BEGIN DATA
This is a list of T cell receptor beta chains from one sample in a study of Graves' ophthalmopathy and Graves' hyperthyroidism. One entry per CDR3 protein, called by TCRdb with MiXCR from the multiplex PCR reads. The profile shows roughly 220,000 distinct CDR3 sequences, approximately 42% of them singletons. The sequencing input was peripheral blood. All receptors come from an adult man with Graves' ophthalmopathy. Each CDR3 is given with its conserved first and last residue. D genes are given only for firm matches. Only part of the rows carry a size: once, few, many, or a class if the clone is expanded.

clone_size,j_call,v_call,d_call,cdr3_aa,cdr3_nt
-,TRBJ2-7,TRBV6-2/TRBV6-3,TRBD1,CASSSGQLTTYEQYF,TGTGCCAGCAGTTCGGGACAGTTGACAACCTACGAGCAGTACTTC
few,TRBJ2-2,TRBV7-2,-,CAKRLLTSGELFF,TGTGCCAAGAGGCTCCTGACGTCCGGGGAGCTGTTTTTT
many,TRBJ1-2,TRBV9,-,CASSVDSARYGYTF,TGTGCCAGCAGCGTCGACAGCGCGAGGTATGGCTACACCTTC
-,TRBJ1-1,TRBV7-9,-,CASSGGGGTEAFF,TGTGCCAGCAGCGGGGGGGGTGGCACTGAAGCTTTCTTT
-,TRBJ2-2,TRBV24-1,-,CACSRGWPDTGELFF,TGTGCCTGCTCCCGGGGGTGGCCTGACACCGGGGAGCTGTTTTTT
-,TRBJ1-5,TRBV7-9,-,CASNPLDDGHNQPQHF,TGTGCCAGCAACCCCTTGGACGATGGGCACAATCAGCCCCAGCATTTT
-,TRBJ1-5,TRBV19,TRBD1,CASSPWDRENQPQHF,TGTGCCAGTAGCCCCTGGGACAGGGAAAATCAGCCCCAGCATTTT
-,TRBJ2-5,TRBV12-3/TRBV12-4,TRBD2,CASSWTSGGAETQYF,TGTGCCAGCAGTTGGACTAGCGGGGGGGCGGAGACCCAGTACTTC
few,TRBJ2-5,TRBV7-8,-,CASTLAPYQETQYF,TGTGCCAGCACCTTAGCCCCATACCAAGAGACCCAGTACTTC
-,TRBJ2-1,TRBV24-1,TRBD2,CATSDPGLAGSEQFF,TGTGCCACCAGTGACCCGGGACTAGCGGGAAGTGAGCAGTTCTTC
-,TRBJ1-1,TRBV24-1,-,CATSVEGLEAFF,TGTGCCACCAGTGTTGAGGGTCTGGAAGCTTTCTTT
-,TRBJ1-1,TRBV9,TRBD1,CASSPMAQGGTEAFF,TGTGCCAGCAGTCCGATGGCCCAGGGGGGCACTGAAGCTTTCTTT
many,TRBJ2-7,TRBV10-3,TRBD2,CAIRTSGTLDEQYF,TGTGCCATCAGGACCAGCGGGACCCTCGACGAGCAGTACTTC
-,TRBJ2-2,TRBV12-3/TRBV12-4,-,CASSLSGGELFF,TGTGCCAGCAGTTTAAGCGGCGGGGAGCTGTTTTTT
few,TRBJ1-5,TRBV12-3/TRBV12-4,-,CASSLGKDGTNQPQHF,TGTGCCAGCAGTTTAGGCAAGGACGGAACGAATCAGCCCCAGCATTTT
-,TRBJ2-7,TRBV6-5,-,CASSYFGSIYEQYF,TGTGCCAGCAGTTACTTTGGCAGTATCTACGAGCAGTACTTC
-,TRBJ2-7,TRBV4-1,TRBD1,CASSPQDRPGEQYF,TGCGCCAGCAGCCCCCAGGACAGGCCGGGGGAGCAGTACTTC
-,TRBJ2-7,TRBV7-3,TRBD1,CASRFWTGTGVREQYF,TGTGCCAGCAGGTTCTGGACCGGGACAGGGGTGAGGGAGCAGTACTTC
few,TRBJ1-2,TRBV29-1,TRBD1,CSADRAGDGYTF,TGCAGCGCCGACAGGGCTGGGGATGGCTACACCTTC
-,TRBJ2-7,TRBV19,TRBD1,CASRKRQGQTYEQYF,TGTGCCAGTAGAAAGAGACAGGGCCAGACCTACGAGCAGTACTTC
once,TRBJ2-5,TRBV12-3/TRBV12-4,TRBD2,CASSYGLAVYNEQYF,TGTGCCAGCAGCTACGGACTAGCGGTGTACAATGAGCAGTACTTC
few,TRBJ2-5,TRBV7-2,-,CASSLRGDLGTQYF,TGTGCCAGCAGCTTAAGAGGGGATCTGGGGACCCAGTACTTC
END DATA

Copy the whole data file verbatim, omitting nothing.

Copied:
This is a list of T cell receptor beta chains from one sample in a study of Graves' ophthalmopathy and Graves' hyperthyroidism. One entry per CDR3 protein, called by TCRdb with MiXCR from the multiplex PCR reads. The profile shows roughly 220,000 distinct CDR3 sequences, approximately 42% of them singletons. The sequencing input was peripheral blood. All receptors come from an adult man with Graves' ophthalmopathy. Each CDR3 is given with its conserved first and last residue. D genes are given only for firm matches. Only part of the rows carry a size: once, few, many, or a class if the clone is expanded.

clone_size,j_call,v_call,d_call,cdr3_aa,cdr3_nt
-,TRBJ2-7,TRBV6-2/TRBV6-3,TRBD1,CASSSGQLTTYEQYF,TGTGCCAGCAGTTCGGGACAGTTGACAACCTACGAGCAGTACTTC
few,TRBJ2-2,TRBV7-2,-,CAKRLLTSGELFF,TGTGCCAAGAGGCTCCTGACGTCCGGGGAGCTGTTTTTT
many,TRBJ1-2,TRBV9,-,CASSVDSARYGYTF,TGTGCCAGCAGCGTCGACAGCGCGAGGTATGGCTACACCTTC
-,TRBJ1-1,TRBV7-9,-,CASSGGGGTEAFF,TGTGCCAGCAGCGGGGGGGGTGGCACTGAAGCTTTCTTT
-,TRBJ2-2,TRBV24-1,-,CACSRGWPDTGELFF,TGTGCCTGCTCCCGGGGGTGGCCTGACACCGGGGAGCTGTTTTTT
-,TRBJ1-5,TRBV7-9,-,CASNPLDDGHNQPQHF,TGTGCCAGCAACCCCTTGGACGATGGGCACAATCAGCCCCAGCATTTT
-,TRBJ1-5,TRBV19,TRBD1,CASSPWDRENQPQHF,TGTGCCAGTAGCCCCTGGGACAGGGAAAATCAGCCCCAGCATTTT
-,TRBJ2-5,TRBV12-3/TRBV12-4,TRBD2,CASSWTSGGAETQYF,TGTGCCAGCAGTTGGACTAGCGGGGGGGCGGAGACCCAGTACTTC
few,TRBJ2-5,TRBV7-8,-,CASTLAPYQETQYF,TGTGCCAGCACCTTAGCCCCATACCAAGAGACCCAGTACTTC
-,TRBJ2-1,TRBV24-1,TRBD2,CATSDPGLAGSEQFF,TGTGCCACCAGTGACCCGGGACTAGCGGGAAGTGAGCAGTTCTTC
-,TRBJ1-1,TRBV24-1,-,CATSVEGLEAFF,TGTGCCACCAGTGTTGAGGGTCTGGAAGCTTTCTTT
-,TRBJ1-1,TRBV9,TRBD1,CASSPMAQGGTEAFF,TGTGCCAGCAGTCCGATGGCCCAGGGGGGCACTGAAGCTTTCTTT
many,TRBJ2-7,TRBV10-3,TRBD2,CAIRTSGTLDEQYF,TGTGCCATCAGGACCAGCGGGACCCTCGACGAGCAGTACTTC
-,TRBJ2-2,TRBV12-3/TRBV12-4,-,CASSLSGGELFF,TGTGCCAGCAGTTTAAGCGGCGGGGAGCTGTTTTTT
few,TRBJ1-5,TRBV12-3/TRBV12-4,-,CASSLGKDGTNQPQHF,TGTGCCAGCAGTTTAGGCAAGGACGGAACGAATCAGCCCCAGCATTTT
-,TRBJ2-7,TRBV6-5,-,CASSYFGSIYEQYF,TGTGCCAGCAGTTACTTTGGCAGTATCTACGAGCAGTACTTC
-,TRBJ2-7,TRBV4-1,TRBD1,CASSPQDRPGEQYF,TGCGCCAGCAGCCCCCAGGACAGGCCGGGGGAGCAGTACTTC
-,TRBJ2-7,TRBV7-3,TRBD1,CASRFWTGTGVREQYF,TGTGCCAGCAGGTTCTGGACCGGGACAGGGGTGAGGGAGCAGTACTTC
few,TRBJ1-2,TRBV29-1,TRBD1,CSADRAGDGYTF,TGCAGCGCCGACAGGGCTGGGGATGGCTACACCTTC
-,TRBJ2-7,TRBV19,TRBD1,CASRKRQGQTYEQYF,TGTGCCAGTAGAAAGAGACAGGGCCAGACCTACGAGCAGTACTTC
once,TRBJ2-5,TRBV12-3/TRBV12-4,TRBD2,CASSYGLAVYNEQYF,TGTGCCAGCAGCTACGGACTAGCGGTGTACAATGAGCAGTACTTC
few,TRBJ2-5,TRBV7-2,-,CASSLRGDLGTQYF,TGTGCCAGCAGCTTAAGAGGGGATCTGGGGACCCAGTACTTC